Oh, one more thing. The rose is from my rosebush. I haven't killed it yet. Let's see if it actually makes it through the summer.

Wednesday, April 12, 2006

Why I knit socks – Part 2

It was the fear speaking. I wanted to knit socks. They looked beautiful and unique. Italian even brought home a book one day on knitting socks, but the double pointed needles protruding out in all sorts of crazy directions really frightened me. I decided though, that I would not let fear stifle my new addiction and I attended a sock knitting class. I fell in love. The DPNs felt natural in my hands. The sock grew at a fast clip as the clicking needles went around and around. I understood the love knitters have for socks, and here is what I learned.

Socks are portable
One ball. That’s it. One center pull ball tucked under my arm is all I need to knit while I sing at choir practice, walk around at a casual party, or while on walk. I can knit and multi-task if I am working on a sock. Socks are perfect while travel in cramped spaces, say a compact car or a plane. I can almost always have knitting with me. A sock fits in my small purse and is ready for me in the event I’m stuck running errands or waiting at a restaurant. The sock is there to keep me company and to keep me patient.

Socks are meditative
Once a universal sock pattern is memorized, socks can be knitted without carrying around a pattern. The universal sock pattern I follow is kept on my PDA for easy reference, but I have found I don’t really need it. I can knit a sock while I think about other things and use the time to let my mind wander and see where I go.

Socks are a necessity
Really, they are. Granted, in this Southern Climate, socks are needed only 6 months out of the year. Buy knitting socks, I am giving my feet, and the feet of those I love, a useable example of my love for them. It’s the kind of love that is okay to walk all over. The socks will keep the feet of the wearer warm and toasty on cold winter days, the type of days where it might just dip into the 30s. Hopefully, when they are worn, the socks will remind the wearer that he is loved.

Socks are comfortable
A handknit sock is very comfortable. It fits like a glove (a handknit glove). Socks are made specifically for the wearer’s feet. Because of this, they conform to the curves and lengths of the wearer. They hug the wearer’s feet. You can’t buy that kind of hugging in a store. Well, not the stores that sell socks anyway.

Socks are unique
Once a pair of socks is complete, it cannot be reproduced. No one else will have socks just like those. They are special. They are individuals. They are their own. Knowing they are special is an extra incentive for knitting socks.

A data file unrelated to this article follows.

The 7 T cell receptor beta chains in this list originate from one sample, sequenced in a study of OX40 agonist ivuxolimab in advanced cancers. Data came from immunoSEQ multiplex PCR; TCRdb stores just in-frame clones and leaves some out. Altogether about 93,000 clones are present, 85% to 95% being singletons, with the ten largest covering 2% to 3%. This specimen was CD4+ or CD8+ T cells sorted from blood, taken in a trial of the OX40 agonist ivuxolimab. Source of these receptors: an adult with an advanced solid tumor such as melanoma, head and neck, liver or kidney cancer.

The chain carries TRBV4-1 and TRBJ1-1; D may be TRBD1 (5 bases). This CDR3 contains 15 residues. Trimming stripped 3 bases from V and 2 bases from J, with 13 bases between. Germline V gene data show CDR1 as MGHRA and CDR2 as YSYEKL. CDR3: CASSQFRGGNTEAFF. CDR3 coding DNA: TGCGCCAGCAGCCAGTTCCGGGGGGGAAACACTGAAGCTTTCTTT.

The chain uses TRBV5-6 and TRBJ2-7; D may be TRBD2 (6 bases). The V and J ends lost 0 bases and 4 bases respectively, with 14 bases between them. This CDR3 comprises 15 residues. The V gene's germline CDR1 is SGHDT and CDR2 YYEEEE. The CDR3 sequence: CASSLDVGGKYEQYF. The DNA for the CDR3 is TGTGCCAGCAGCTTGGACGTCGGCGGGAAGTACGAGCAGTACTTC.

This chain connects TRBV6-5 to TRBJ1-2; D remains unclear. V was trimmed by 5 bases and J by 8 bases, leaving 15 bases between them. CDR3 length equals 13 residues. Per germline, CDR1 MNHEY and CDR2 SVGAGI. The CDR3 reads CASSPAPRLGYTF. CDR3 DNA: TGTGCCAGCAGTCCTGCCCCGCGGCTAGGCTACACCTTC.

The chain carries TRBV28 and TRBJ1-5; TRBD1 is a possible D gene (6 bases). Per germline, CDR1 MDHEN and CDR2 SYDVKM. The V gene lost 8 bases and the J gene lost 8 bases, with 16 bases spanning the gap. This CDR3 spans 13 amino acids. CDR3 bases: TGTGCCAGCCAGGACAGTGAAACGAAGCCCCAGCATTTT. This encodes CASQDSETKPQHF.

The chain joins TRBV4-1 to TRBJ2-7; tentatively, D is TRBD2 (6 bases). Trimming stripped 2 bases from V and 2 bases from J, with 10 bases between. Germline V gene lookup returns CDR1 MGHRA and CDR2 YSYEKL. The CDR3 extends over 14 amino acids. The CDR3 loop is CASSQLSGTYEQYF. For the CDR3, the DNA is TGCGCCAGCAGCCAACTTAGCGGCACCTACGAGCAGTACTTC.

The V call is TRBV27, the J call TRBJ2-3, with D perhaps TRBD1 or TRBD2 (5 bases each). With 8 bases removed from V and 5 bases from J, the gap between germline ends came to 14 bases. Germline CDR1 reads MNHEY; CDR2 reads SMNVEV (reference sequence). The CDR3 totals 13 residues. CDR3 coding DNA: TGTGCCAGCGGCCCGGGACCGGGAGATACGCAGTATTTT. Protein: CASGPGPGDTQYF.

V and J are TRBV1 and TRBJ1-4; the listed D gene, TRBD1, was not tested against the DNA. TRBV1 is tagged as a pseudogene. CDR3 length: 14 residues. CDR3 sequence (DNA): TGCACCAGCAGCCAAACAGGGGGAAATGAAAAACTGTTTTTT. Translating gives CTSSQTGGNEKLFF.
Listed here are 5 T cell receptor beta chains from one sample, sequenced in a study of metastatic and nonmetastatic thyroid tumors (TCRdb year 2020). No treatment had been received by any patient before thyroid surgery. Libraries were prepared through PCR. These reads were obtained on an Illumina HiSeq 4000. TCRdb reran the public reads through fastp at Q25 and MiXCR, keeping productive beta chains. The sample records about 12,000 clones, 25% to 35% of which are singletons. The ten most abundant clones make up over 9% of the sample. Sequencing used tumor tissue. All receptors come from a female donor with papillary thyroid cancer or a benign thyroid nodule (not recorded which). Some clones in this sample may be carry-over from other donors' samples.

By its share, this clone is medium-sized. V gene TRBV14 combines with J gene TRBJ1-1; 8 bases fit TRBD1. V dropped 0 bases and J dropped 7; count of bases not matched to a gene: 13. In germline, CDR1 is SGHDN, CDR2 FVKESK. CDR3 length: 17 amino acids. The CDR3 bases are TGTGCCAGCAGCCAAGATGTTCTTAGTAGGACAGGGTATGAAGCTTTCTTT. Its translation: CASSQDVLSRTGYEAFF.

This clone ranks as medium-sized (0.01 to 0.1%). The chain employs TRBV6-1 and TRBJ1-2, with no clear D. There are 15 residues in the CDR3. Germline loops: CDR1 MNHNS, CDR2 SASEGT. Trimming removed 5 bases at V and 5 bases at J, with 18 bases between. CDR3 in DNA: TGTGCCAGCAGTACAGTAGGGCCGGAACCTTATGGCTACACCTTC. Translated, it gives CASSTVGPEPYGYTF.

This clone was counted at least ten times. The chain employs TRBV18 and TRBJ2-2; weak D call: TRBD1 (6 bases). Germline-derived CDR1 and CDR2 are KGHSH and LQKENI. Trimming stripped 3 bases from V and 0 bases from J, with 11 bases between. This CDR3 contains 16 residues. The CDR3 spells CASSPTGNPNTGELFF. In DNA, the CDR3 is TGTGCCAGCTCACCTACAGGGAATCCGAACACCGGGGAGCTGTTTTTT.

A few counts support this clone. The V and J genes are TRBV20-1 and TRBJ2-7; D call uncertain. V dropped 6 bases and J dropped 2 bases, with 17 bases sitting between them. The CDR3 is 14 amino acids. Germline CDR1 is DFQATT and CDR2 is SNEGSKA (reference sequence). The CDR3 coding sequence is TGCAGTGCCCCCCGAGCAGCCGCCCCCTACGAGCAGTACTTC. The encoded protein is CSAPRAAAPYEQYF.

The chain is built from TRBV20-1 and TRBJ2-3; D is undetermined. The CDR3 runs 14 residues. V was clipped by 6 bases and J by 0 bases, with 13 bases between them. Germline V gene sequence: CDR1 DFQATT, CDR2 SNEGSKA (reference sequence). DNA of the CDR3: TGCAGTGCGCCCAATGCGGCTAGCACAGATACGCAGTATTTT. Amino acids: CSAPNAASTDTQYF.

Socks are my favorite thing to knit. I always have a pair on the needles and a stash of yarn just for socks in my basket. So when I hear a nonknitter say, “you can buy those in the store,” I smile a half smile knowing what they are missing. When the comment comes from a knitter, I smile knowing she’ll be converted one day.

Above - Sock yarn from KnitPicks. The green colorway is Flyfishing and the blue colorway is Yukon which will be knit in for Alaska.

Monday, April 10, 2006

Why I knit socks - Part 1

I knit. I knit socks. And I love it. There is my confession.

Although more and more people are knitting, and more and more are doing it in public, nonknitters still occasionally stare. Gawk is probably more accurate. Sometimes the gawking is tinted with awe and amusement, as if a memory is being stirred and prodded by my pointy sticks clicking between long strands of wool. That's when comments such as, "Wow, is that hard?" or "My, how pretty." shower down. I'll smile back and give my knitting a little loving squeeze because it briefly brought joy to someone.

Other times, the gawking is more sinister, mocking, and haughty. That's when the "Oh, you knit" comments fly with the owner's own pointiness, poised to lunge at my sticks. Usually, the comment stops there if I'm knitting something innocuous, like a scarf or a sweater. Those seem to be nonthreatening types of garments, acceptable handknits, but, socks are different. Socks evoke confusion and sneers. Some nonknitters seem to be truly taken aback by someone who would make socks and see the knitter as, dare I say it, odd.

"You know, you can buy those at the store."

"Yes," I feel like replying, but just smile back instead, "and you can make your own coffee at home, you know." (SEC Disclosure: I own stock in a prolific coffeehouse - where there are as many locations as there are STARs in the sky - and strongly encourage everyone to go out, spend a BUCK, and have a barista prepare coffee for you. If you must make coffee at home, then buy this store's brand. You know which one I'm talking about).